Travel Insurance is one of those things that, whether it’s your own fault or not, you don’t find out how good it is until it’s too late.
As I said however, I suppose it is one’s own fault for not reading the policy wording in full. But who wants to wade through a whole load of small print? And, without getting into a huge rant about insurance in general, it’s enough to say that I think the concept has grown into something that’s often almost useless. You have to have it, but you’re not really getting insurance.
Snowboard Club UK Travel Insurance with TGIC
So I started using the SCUK travel insurance. I was looking for something specific to snowboarding, not some crummy cover from someone like Go Travel. I wanted to understand the off-piste and park cover in particular. Nobody wants to hurt themselves on a kicker only to find they’re not covered for park riding.
I’d heard about DogTag insurance, and SnowCard too. In the end, I liked the simplicity of the wording with the SCUK offering. I also think that the snowboard club had collaborated with TGIC to write the wording for parts of the policy – like the off piste section – which was comforting.
And now, I need to make a claim. Two actually. One for the delayed departure and one for the injured ankle. The real result will be known when the claims are resolved in full; but seems as though it’s been something I wasn’t looking forward to doing, I thought I’d review the process of making a claim…
I got in touch with them while I was in Morzine, to get some advice about what documentation I should get to help with the claim. A couple of emails went back and forth helped me with what I needed. The guy did stress that he wasn’t part of the claims department and that I should contact them for more detail, but I didn’t fancy calling them while I was away…
The Claims Department
I called the claims department when I got home, gave them the details of what went wrong and the costs that I would like to claim back. They were helpful, knew the policy well and updated me with what I could actually claim for. They emailed me two separate claim forms and that was that.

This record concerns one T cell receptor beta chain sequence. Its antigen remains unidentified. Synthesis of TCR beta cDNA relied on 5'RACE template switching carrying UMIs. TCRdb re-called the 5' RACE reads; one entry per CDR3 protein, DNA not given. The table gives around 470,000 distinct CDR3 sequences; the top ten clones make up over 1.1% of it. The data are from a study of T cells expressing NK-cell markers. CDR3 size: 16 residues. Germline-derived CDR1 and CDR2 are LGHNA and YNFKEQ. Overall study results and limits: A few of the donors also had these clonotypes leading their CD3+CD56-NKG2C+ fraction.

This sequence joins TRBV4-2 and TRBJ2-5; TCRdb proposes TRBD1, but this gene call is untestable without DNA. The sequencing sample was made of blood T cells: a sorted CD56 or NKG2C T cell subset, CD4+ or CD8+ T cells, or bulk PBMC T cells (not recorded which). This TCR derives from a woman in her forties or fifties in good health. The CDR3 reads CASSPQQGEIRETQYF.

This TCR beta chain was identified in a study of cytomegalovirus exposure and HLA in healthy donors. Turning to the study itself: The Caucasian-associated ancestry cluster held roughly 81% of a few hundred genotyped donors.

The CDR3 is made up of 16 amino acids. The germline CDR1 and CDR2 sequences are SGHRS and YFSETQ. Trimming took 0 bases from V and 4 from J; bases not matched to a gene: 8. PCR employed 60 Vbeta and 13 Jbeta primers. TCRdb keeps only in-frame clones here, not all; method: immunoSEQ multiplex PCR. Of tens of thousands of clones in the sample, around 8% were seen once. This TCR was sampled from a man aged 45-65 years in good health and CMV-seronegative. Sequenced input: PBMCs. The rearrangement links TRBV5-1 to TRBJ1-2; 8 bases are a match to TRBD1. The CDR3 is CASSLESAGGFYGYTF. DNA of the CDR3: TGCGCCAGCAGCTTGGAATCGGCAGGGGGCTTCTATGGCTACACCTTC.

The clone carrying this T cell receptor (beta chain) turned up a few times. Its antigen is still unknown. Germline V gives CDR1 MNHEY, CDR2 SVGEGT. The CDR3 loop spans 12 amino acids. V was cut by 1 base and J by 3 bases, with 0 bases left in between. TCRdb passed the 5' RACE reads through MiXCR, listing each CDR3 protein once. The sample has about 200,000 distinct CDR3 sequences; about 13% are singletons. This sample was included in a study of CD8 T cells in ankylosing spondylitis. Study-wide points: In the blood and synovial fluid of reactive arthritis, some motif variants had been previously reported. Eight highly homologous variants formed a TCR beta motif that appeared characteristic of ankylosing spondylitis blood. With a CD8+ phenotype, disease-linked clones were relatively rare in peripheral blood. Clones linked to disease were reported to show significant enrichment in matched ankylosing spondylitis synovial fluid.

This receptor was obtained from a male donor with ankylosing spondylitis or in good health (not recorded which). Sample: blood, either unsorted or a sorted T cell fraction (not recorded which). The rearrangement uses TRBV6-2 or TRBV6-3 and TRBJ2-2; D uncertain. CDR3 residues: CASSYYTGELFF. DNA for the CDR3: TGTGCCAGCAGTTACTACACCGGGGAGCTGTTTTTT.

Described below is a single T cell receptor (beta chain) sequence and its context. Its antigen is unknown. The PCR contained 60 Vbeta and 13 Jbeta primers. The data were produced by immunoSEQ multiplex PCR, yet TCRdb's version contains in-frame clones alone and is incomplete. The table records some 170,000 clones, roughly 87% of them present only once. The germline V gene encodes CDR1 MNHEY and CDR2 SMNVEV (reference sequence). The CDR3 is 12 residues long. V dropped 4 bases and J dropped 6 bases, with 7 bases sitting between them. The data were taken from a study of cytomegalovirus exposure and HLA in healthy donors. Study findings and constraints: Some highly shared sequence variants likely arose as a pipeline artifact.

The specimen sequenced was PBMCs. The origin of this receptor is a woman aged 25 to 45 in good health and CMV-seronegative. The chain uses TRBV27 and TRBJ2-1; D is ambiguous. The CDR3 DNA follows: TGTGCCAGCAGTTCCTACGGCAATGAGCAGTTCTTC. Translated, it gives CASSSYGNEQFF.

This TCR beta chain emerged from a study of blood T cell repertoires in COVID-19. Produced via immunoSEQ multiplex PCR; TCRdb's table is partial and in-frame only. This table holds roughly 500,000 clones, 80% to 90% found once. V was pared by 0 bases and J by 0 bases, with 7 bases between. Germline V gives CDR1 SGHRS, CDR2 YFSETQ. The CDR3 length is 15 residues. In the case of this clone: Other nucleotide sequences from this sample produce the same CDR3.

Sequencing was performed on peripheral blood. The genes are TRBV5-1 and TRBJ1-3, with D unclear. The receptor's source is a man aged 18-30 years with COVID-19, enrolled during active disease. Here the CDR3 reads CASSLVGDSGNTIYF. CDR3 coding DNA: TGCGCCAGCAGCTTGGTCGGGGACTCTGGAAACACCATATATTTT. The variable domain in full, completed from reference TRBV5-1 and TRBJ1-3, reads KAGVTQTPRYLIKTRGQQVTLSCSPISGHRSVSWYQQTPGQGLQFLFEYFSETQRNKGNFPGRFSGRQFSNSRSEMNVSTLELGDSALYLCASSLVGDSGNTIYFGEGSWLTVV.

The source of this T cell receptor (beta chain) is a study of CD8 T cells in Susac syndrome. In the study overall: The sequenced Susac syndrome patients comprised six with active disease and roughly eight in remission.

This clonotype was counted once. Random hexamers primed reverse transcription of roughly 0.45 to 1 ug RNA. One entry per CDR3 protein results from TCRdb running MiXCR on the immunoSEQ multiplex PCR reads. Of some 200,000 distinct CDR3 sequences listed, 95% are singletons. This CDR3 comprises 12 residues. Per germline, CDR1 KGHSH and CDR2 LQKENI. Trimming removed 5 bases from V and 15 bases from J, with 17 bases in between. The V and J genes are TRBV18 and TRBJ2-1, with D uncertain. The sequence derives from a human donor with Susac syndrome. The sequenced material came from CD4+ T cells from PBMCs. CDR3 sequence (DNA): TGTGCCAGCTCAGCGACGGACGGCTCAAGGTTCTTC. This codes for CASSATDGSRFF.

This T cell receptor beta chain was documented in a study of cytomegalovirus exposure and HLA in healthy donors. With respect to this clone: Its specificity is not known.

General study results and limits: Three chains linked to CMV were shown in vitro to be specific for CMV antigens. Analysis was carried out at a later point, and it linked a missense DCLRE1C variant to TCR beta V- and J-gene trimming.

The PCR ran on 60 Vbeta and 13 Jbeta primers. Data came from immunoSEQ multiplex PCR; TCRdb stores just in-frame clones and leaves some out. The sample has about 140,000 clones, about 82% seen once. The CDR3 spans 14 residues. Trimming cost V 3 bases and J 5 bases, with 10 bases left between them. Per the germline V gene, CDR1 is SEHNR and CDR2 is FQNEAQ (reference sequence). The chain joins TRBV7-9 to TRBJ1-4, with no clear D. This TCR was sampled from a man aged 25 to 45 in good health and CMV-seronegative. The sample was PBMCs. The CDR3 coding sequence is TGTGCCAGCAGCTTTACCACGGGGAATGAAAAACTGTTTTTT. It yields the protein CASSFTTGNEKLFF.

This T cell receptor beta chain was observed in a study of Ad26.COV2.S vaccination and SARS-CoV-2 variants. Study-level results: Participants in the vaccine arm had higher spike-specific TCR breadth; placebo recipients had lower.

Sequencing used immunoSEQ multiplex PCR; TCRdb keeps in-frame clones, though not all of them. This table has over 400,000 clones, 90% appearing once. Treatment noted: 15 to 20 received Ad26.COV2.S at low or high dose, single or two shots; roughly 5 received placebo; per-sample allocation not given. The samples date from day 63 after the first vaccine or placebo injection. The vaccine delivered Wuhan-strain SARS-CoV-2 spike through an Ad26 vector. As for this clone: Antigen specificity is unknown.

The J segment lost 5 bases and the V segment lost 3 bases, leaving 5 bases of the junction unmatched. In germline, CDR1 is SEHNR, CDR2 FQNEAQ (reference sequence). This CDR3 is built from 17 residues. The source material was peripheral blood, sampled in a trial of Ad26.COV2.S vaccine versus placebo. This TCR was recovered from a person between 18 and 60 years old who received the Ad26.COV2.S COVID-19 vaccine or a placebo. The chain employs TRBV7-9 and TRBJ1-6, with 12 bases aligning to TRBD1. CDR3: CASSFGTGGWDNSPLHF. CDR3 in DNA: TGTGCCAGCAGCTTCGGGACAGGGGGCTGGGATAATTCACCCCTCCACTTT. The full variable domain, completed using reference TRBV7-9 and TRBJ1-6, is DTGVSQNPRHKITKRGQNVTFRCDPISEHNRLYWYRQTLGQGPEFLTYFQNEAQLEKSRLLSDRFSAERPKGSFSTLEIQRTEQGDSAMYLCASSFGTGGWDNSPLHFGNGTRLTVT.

Filling in the Forms
I needed an official letter from EasyJet providing details about the cancelled flight. They took ages to get that processed. Like five weeks or something. That was all the excuse I needed to put-off filling the forms in.
But in the end, it only took a few hours to get both claims sorted. I had a bunch of things to print, receipts to photocopy and I added some printed detail describing the injury timeline. There was one item that I considered stupid, they asked for full card details to be written on one of the forms – so they can check for alternative cover. Not in the post thanks, I called up and gave them the details over the phone.
All in all, fairly painless.
The cancelled flight claim is straight forward, I’m expecting that to sail through. The injury is a different matter. My main claim there is for 8 days of un-used lift-ticket. The evidence I have is a print out from the lift company showing lift usage, and a perscription from the doctor. I remember asking the doctor if he’d given me everything I need to claim for a sprained ankle – but after looking over the documents in detail, I think he’s given me everything I need to claim for his fees.
Anyhow, we’ll see how it pans out. I’ll be annoyed if they question the ankle injury on the grounds that it’s entirely genuine, and 200 euros doesn’t really compensate for a snowboarding holiday with no snowboarding…